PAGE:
Despite protests from former President Donald Trump, DirecTV is sticking with its decision to drop the conservative One America News Network (OAN.) On its “TV Channel Updates” page, DirecTV notes that after April 4, OAN is leaving the service. The date is when the parties’ contract expired, although OAN and DirecTV will continue their advertising agreement.
“OAN content is still available directly on their website (oann.com) and through their mobile app,” the site says. A Wealth of Entertainment (AWE), another television network, is also departing the satellite service, also after April 4.
In January, it was announced that DirecTV was going to drop OAN in the spring. According to The New York Daily News, OAN challenged the decision on air, with host Dan Ball attempting to dig up dirt on AT&T chairman William Kennard and accusing him of “cheating on his taxes, cheating on his wife (or) saying racial slurs against white people.”
Then, in March, OAN sued DirecTV, seeking $1 billion in damages from the satellite broadcaster and AT&T. The suit accused the companies of working to “unlawfully destroy an independent, family-run business and impede the right of American television viewers to watch the news media channels and programs of their choice.”
The same week of the lawsuit, a small group of Republican Senators, including Sen. Ted Cruz (R-TX) and Sen. Mike Lee (R-UT), wrote a letter to AT&T, with “grave concern for the future of journalism and political discourse in America.” Separately, a group of Republican attorneys general, led by Ken Paxton of Texas, wrote a letter to DirecTV’s CEO, Bill Morrow, complaining about the OAN move. The letter copied the CEO of AT&T and every board member.
“This is highly troubling and disappointing,” the state prosecutors said of the channel cancellation. “Not just because this is an unwise business decision, but because you are masking what is obviously viewpoint discrimination with neutral corporate-speak; your decision was certainly not based on a ‘routine internal review.’ Rather, your cancelation of OAN comes after a crescendo of powerful leftwing voices demanded that you take action against them.” The letter went on to cite calls by former president Trump for subscribers of DirecTV to cancel their service in response to the dropping of OAN.
Reuters reported in 2021 that AT&T’s role in the creation of OAN was more significant than previously disclosed. After the 2020 presidential election, OAN became associated with conspiracy theories alleging that the election was stolen from former President Donald Trump.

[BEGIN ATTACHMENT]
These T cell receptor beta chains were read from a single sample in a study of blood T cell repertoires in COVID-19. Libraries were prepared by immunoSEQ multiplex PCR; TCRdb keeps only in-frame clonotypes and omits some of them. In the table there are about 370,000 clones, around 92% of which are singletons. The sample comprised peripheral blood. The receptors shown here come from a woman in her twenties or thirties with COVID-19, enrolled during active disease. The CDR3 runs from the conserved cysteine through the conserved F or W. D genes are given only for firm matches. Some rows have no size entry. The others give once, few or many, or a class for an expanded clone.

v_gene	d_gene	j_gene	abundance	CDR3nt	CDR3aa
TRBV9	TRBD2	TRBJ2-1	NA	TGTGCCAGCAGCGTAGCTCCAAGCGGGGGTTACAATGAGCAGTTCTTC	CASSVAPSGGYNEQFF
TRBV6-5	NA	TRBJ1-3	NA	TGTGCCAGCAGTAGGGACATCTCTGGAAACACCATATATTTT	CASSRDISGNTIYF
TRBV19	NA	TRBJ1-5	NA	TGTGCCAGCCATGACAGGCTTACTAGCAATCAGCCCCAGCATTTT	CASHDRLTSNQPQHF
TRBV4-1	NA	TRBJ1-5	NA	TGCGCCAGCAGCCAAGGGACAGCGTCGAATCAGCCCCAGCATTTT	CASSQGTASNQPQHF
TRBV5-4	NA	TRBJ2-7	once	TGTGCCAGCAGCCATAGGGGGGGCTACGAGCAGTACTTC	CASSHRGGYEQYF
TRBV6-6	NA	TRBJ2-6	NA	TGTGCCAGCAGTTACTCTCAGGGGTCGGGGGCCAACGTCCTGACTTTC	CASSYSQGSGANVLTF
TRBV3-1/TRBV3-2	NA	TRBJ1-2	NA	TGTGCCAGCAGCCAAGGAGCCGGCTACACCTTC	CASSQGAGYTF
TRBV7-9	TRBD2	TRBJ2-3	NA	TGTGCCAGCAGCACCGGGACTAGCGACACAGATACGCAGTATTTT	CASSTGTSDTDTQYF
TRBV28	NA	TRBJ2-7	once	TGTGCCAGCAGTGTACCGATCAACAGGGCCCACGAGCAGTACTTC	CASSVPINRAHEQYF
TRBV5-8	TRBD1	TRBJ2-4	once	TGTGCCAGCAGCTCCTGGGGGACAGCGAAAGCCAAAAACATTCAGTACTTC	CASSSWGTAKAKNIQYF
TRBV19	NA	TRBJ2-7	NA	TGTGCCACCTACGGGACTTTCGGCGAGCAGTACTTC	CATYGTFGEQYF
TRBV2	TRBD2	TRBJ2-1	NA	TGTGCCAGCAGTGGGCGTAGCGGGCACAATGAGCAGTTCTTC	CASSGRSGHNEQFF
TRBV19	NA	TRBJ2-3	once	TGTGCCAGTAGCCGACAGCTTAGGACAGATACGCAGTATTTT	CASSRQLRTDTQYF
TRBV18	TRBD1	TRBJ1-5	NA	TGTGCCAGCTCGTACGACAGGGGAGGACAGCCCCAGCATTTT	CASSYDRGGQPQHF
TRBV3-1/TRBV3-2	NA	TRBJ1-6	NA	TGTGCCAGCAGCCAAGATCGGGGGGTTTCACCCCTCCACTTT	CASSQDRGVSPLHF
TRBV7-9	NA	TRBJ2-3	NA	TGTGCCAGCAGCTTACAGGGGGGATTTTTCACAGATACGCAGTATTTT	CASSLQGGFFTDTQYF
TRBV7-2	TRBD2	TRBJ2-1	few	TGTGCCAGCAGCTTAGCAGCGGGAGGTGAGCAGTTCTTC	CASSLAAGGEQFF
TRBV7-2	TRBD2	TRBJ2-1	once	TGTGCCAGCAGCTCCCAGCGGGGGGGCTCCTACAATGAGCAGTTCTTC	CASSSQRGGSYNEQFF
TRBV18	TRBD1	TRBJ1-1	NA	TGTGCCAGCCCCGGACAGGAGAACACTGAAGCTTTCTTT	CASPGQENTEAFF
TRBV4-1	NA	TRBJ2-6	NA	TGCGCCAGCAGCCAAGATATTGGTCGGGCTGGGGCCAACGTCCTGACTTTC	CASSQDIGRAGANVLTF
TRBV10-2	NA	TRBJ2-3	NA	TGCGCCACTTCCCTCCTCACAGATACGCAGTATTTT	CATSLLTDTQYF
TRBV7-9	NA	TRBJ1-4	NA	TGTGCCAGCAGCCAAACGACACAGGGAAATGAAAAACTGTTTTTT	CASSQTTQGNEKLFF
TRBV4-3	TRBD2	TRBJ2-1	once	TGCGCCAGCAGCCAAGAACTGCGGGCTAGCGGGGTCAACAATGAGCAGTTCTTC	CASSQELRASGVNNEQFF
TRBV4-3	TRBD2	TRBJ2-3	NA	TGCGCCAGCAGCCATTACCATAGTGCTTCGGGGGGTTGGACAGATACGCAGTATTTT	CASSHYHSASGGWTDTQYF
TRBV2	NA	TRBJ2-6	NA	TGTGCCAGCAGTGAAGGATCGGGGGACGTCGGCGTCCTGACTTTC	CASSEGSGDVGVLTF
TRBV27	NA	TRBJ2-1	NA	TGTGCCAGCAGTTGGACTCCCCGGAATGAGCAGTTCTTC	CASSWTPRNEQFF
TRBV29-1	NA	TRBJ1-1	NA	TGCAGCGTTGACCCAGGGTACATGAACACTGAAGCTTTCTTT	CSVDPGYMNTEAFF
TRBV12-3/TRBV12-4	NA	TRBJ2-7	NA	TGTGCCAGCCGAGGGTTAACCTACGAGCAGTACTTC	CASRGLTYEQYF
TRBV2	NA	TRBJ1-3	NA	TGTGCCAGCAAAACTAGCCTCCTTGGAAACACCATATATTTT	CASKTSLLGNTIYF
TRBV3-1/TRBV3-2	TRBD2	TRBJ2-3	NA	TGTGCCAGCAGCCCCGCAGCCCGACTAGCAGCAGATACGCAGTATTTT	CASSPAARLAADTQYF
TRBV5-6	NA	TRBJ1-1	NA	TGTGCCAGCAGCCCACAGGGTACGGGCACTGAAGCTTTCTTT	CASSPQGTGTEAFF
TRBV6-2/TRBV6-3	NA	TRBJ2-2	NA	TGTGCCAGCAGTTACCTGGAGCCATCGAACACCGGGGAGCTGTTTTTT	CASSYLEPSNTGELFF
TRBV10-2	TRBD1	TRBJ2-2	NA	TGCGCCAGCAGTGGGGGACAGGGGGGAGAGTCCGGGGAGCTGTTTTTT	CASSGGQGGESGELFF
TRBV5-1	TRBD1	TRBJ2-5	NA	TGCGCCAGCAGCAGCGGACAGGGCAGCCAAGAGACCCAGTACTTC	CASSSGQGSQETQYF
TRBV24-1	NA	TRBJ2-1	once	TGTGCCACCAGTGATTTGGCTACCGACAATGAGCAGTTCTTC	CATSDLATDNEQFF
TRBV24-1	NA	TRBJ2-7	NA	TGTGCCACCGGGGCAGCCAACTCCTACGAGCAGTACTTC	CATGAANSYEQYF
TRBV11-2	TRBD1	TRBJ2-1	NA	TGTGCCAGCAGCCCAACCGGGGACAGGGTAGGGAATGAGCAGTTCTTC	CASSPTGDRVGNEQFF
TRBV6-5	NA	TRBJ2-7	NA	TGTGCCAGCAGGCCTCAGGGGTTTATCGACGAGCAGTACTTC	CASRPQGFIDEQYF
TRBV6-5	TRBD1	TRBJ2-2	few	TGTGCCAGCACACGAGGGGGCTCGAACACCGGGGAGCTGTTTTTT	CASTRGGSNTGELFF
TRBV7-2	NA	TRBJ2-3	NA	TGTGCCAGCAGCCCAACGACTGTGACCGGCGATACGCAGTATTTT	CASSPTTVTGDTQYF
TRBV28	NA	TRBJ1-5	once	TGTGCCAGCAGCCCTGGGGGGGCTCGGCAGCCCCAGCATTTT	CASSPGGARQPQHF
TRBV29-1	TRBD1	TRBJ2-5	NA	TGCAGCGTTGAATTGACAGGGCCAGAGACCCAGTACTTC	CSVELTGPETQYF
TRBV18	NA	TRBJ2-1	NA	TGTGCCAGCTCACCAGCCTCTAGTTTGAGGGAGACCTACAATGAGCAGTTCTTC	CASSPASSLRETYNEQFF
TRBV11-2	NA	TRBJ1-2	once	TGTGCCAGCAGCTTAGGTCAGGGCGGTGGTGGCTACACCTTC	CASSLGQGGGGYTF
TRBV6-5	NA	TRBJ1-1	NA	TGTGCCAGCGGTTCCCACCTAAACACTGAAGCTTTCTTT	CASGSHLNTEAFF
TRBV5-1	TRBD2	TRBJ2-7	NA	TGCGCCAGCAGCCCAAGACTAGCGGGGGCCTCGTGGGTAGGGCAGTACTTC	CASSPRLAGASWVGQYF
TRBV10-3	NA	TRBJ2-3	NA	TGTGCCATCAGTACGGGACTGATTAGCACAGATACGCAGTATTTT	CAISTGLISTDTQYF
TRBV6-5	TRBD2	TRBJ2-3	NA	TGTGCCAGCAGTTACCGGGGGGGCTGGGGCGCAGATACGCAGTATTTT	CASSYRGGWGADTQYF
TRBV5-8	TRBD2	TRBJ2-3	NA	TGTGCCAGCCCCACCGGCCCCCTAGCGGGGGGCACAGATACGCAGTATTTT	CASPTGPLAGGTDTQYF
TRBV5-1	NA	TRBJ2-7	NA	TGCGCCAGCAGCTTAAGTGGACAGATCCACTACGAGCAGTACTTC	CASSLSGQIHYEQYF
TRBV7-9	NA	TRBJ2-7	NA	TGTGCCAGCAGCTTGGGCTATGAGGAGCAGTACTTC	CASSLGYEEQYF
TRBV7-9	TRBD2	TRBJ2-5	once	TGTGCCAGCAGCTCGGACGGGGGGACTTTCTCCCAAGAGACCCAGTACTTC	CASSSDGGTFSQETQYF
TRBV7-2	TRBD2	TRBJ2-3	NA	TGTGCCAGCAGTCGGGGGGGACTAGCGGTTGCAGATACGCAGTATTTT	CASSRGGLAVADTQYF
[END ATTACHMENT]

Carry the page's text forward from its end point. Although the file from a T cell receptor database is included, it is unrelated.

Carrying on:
Trump, who was frequently praised on OAN, immediately made the move a regular part of its rally speeches, even calling for boycotts of DirecTV, as well as AT&T and Comcast. DirecTV is no longer a subsidiary of AT&T, following a spinoff in 2021, although the telecom giant still owns a controlling stake in it. Comcast is a separate company that has nothing to do with AT&T or DirecTV, although it does own NBC Universal, which is the owner of MSNBC.
In March, Trump expanded the attack to include a company that no longer exists. A Trump statement, tweeted by a spokesperson, implied that a second company had followed DirecTV in dropping OAN from its channel lineup.
“Time Warner, the owner of Fake News CNN, has just announced that they will be terminating a very popular and wonderful news network (OAN). Between heavily indebted Time Warner, and Radical Left Comcast, which runs Xfinity, there is a virtual monopoly on news, thereby making what you hear from the LameStream Media largely FAKE.”
The entity formerly known as Time Warner was acquired by AT&T in a contentious merger that mostly took place while Trump was president. This merger briefly made Time Warner a corporate sibling of DirecTV.
But the company has renamed itself WarnerMedia and hasn’t used the “Time Warner” name since the AT&T merger. At any rate, “Time Warner” wouldn't be in any position to drop a cable channel from its lineup, as then-Time Warner dropped its cable arm, Time Warner Cable, in 2016, when it was sold to Spectrum. Furthermore, AT&T is now in the process of spinning off WarnerMedia, as it did with DirecTV last year.
Even more strangely, a constellation of liberal, anti-Trump Twitter accounts, led by Occupy Democrats, took Trump’s “Time Warner” claims at face value and mined the “controversy” to ask their readers to “stand with” Time Warner over their “decision” to drop the pro-Trump channel.
Stephen Silver, a technology writer for The National Interest, is a journalist, essayist and film critic, who is also a contributor to The Philadelphia Inquirer, Philly Voice, Philadelphia Weekly, the Jewish Telegraphic Agency, Living Life Fearless, Backstage magazine, Broad Street Review and Splice Today. The co-founder of the Philadelphia Film Critics Circle, Stephen lives in suburban Philadelphia with his wife and two sons. Follow him on Twitter at @StephenSilver.